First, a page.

Decided: April 7, 1966.
IRVING WRENN, PLAINTIFF,
JOSEPH BELLAMY AND TALBERT LEWIS, INDIVIDUALLY, JOINTLY AND IN THE ALTERNATIVE, DEFENDANTS. IRVING WRENN, PLAINTIFF, V. AMERICAN EMPLOYERS INSURANCE COMPANY, DEFENDANT
Goldmann, Foley and Collester.
[91 NJSuper Page 18]
The Unsatisfied Judgment Fund appeals from (1) an order to pay entered in the case of Wrenn v. Bellamy and Lewis, and (2) an order denying its motion to intervene and to vacate a summary judgment entered in Wrenn v. American Employers Insurance Company. We stayed the order to pay pending determination of the consolidated appeals.
Wrenn, a passenger in an automobile owned by Lewis, brought a negligence action against Lewis and Bellamy, the driver of the car. At the very start of the case both sides expressly agreed that the matter would be tried on the issue of Bellamy's agency; his permission to drive, either express or implied, was definitely eliminated as an issue. In fact, the pretrial order was amended to accomplish that end. The jury evidently concluded that Bellamy had not been acting as Lewis' agent, and consequently returned a verdict against Bellamy only.
Bellamy being uninsured, Wrenn then sued Lewis' insurance company, American Employers Insurance Company. The company moved for summary judgment, which was granted. The Fund was not a party to that proceeding.
Wrenn next moved for an order requiring the Fund to pay $10,000 on the verdict he had obtained against Bellamy.
[91 NJSuper Page 19]
See N.J.S.A. 39:6-69 to 71. In a summary proceeding held pursuant to N.J.S.A. 39:6-70 the Fund claimed that there was a valid and existing policy (held by Lewis) covering the operation of the vehicle by Bellamy. This contention was evidently based upon the fact that there remained open and unlitigated the question of Bellamy's having had permission to operate the Lewis car, in which event Bellamy would be an additional insured under the omnibus clause of the insurance policy. The trial judge granted Wrenn's motion, holding that the issue of coverage had been determined in his action against the insurance company, to which action, as noted, the Fund had not been a party.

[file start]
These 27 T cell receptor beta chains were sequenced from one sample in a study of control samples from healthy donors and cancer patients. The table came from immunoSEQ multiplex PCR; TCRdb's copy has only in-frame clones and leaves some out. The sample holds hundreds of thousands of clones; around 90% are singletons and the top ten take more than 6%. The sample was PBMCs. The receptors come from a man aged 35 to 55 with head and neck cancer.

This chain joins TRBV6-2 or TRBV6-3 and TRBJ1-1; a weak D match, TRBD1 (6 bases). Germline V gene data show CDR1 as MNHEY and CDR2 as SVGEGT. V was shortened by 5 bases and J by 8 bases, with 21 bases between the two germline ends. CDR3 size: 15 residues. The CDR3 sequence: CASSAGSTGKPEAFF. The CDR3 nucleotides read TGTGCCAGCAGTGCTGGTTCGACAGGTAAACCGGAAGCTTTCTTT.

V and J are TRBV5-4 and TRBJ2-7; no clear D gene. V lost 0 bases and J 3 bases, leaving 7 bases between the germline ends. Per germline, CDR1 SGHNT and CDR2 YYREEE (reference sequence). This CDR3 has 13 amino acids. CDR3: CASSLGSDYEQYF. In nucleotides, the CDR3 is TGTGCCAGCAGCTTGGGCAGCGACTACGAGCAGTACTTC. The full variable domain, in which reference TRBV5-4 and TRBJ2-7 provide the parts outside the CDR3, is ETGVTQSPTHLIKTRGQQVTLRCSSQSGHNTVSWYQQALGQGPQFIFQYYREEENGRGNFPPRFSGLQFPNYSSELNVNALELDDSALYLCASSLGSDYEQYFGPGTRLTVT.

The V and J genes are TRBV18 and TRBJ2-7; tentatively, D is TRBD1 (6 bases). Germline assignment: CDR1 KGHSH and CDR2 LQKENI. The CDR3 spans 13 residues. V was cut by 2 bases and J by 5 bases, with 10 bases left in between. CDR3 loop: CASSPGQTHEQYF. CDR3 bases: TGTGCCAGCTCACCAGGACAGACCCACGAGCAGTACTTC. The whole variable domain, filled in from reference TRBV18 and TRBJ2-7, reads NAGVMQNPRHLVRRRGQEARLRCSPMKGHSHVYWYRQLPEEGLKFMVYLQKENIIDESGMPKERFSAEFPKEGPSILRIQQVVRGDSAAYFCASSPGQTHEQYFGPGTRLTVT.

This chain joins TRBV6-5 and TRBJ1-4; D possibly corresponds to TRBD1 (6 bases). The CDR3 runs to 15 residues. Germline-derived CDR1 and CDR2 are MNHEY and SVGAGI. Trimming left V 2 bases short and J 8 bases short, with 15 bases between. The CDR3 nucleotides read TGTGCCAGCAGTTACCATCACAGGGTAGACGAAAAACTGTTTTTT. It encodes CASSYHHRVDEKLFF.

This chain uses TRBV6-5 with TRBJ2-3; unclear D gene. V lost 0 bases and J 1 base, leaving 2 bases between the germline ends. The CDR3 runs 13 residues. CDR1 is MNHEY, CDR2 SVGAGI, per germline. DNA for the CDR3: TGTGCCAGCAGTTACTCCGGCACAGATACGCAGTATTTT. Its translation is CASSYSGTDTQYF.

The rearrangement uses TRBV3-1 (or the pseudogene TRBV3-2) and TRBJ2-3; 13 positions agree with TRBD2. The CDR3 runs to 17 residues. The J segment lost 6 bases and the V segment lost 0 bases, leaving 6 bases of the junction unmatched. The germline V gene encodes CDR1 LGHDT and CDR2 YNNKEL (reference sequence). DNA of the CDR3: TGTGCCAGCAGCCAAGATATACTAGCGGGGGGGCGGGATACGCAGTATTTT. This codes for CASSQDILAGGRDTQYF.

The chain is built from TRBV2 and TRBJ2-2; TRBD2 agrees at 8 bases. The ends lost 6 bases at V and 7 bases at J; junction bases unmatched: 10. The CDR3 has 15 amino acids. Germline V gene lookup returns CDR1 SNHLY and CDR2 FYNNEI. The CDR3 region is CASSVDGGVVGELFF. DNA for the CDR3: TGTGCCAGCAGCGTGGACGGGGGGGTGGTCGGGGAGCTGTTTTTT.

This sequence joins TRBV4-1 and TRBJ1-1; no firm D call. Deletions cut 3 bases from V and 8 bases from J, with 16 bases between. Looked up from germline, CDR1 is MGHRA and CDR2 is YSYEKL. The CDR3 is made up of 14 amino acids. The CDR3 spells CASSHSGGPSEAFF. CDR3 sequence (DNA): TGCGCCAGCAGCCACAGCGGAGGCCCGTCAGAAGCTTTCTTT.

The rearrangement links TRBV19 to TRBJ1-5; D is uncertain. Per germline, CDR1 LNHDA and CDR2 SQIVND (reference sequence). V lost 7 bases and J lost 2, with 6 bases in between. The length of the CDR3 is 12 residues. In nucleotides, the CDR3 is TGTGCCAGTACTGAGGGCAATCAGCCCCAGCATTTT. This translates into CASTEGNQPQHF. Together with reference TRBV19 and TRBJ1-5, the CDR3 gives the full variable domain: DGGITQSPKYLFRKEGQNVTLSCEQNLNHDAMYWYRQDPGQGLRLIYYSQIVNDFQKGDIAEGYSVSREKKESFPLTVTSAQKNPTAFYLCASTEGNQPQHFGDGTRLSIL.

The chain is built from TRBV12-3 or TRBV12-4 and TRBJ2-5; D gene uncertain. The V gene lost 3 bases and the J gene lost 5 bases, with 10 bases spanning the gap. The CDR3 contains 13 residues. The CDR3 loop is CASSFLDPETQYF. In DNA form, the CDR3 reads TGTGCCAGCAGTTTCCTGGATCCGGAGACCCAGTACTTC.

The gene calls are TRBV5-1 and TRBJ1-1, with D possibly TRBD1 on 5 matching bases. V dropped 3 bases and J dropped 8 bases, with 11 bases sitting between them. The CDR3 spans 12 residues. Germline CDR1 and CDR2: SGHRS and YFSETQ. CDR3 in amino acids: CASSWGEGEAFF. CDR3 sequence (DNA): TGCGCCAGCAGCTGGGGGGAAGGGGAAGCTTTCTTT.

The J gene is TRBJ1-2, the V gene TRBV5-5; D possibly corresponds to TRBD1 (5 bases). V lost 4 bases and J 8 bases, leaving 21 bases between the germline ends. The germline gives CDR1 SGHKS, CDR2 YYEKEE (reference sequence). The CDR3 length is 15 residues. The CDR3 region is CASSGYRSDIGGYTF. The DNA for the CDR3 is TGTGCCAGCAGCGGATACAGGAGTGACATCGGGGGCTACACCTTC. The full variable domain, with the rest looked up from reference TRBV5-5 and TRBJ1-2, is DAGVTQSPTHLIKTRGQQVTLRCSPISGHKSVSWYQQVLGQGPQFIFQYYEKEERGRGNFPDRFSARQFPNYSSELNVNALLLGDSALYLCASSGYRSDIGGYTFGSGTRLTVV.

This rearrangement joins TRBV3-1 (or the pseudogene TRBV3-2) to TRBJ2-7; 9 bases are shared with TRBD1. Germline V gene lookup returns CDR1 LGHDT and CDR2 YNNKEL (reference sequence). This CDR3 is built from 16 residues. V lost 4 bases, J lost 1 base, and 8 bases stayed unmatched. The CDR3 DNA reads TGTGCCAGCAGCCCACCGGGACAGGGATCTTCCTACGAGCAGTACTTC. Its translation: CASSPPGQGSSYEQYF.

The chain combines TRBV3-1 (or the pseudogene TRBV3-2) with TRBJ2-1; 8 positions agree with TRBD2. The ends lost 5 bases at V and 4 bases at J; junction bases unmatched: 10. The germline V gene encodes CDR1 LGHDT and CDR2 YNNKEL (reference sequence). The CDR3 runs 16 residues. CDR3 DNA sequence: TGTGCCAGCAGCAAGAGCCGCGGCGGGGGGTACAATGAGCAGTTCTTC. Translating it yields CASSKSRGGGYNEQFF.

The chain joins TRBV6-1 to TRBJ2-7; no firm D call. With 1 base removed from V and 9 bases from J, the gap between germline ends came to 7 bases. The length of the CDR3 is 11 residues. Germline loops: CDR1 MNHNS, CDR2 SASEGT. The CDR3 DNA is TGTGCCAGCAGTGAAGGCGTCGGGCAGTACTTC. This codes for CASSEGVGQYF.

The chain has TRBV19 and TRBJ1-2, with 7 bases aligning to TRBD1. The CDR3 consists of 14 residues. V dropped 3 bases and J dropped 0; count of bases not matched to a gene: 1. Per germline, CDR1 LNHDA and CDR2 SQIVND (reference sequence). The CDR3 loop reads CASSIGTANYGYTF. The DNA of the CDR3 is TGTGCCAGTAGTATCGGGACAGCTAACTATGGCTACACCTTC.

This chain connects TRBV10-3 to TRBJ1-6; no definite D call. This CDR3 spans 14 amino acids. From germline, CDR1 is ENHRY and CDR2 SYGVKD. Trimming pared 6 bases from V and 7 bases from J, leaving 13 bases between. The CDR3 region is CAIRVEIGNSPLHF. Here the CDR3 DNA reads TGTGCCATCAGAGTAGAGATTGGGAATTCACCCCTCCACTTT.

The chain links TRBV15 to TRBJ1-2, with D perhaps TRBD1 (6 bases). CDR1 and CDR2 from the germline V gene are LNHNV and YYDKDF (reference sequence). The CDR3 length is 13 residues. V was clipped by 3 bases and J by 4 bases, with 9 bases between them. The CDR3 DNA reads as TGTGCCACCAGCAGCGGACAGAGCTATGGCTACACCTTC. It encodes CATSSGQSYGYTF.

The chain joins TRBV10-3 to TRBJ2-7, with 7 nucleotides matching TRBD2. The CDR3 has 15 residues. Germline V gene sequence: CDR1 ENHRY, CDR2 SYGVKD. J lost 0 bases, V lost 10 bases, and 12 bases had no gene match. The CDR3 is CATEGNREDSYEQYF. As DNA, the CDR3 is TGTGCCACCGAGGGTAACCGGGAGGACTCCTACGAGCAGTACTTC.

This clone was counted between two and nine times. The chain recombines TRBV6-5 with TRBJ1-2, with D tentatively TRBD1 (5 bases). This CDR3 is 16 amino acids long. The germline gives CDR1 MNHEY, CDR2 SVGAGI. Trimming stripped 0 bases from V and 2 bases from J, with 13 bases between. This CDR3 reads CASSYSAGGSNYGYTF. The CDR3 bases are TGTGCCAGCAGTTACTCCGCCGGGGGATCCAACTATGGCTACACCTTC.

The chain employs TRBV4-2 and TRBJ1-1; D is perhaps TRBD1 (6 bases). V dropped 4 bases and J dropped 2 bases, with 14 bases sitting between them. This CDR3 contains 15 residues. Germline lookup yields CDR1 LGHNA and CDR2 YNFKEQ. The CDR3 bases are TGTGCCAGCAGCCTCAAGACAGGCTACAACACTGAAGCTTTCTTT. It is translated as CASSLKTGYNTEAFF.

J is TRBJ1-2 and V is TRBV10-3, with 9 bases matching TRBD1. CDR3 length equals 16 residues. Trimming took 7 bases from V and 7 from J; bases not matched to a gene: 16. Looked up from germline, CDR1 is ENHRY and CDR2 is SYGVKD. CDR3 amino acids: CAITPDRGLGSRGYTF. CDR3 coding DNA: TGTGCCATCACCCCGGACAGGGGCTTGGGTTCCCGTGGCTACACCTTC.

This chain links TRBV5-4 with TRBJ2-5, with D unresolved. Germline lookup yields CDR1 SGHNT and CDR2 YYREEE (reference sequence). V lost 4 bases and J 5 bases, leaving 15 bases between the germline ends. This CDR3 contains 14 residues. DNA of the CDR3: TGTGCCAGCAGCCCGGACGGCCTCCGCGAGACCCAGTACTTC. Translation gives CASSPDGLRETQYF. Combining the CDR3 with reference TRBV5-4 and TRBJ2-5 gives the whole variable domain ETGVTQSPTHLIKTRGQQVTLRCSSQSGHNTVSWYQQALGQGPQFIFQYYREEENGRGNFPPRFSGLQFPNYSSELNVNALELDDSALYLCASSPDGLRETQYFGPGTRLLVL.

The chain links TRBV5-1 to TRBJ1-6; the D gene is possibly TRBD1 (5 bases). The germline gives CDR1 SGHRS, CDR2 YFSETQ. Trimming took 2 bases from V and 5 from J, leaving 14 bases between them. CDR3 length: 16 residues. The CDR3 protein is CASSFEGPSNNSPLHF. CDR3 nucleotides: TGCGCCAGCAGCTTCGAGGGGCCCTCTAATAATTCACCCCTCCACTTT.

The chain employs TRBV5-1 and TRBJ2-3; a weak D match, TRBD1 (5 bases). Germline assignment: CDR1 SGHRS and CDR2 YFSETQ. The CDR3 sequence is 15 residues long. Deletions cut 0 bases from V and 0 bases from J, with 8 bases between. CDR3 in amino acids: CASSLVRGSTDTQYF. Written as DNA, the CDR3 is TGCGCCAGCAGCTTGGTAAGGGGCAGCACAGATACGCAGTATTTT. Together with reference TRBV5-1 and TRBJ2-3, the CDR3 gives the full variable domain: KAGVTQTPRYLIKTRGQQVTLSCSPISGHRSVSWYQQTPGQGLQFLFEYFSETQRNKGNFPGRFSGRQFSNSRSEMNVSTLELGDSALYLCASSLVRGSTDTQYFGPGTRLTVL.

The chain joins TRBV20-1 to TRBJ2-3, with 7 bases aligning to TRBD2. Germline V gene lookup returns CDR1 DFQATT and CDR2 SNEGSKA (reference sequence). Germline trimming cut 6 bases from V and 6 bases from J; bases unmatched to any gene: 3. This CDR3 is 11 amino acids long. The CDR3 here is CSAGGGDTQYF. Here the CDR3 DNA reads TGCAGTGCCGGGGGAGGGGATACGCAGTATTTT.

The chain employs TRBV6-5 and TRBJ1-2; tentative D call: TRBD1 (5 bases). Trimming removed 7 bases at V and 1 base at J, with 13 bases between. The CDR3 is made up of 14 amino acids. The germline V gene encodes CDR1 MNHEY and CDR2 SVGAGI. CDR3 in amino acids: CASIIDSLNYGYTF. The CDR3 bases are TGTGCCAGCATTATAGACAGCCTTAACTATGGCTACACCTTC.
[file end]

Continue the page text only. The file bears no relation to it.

The Fund appealed from the order to pay and moved to consolidate with that appeal the case against American Employers and to vacate the summary judgment entered therein. We directed the Fund to make an application to intervene and vacate the summary judgment in Wrenn v. American Employers Insurance Company and stayed the Fund's appeal on the order to pay. The Fund made such an application, and it was denied. The Fund then appealed from that decision, and we consolidated the appeal with that from the order to pay.
It was error for the trial judge to refuse intervention by the Fund in the American Employers case. We have pointed out that the original negligence action was based on agency only. Permission was not in issue, and has never been litigated. The Fund is entitled to have a determination of that question, since it goes directly to its obligation to pay.
Accordingly, we reverse and remand, with direction that the Fund be permitted to intervene in the American Employers case for the purpose of litigating the issue of permission. The order to pay will be vacated, without prejudice. No costs.